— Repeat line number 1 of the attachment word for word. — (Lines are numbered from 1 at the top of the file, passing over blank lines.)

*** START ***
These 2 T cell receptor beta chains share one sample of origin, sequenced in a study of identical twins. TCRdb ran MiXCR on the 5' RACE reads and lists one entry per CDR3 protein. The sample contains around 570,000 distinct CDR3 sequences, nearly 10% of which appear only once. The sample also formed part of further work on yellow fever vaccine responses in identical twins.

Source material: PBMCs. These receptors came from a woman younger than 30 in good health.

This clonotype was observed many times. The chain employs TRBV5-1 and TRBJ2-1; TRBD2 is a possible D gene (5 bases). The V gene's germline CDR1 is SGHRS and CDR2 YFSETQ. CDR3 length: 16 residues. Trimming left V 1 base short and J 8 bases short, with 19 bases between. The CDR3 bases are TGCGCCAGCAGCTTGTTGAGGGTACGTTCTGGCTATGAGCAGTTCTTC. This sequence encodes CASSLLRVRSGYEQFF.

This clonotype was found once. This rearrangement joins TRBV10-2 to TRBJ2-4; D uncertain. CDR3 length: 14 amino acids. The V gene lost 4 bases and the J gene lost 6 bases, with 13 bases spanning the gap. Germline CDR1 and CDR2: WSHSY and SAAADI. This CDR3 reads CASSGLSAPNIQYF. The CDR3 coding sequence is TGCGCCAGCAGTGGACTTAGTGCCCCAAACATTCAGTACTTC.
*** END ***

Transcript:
These 2 T cell receptor beta chains share one sample of origin, sequenced in a study of identical twins. TCRdb ran MiXCR on the 5' RACE reads and lists one entry per CDR3 protein. The sample contains around 570,000 distinct CDR3 sequences, nearly 10% of which appear only once. The sample also formed part of further work on yellow fever vaccine responses in identical twins.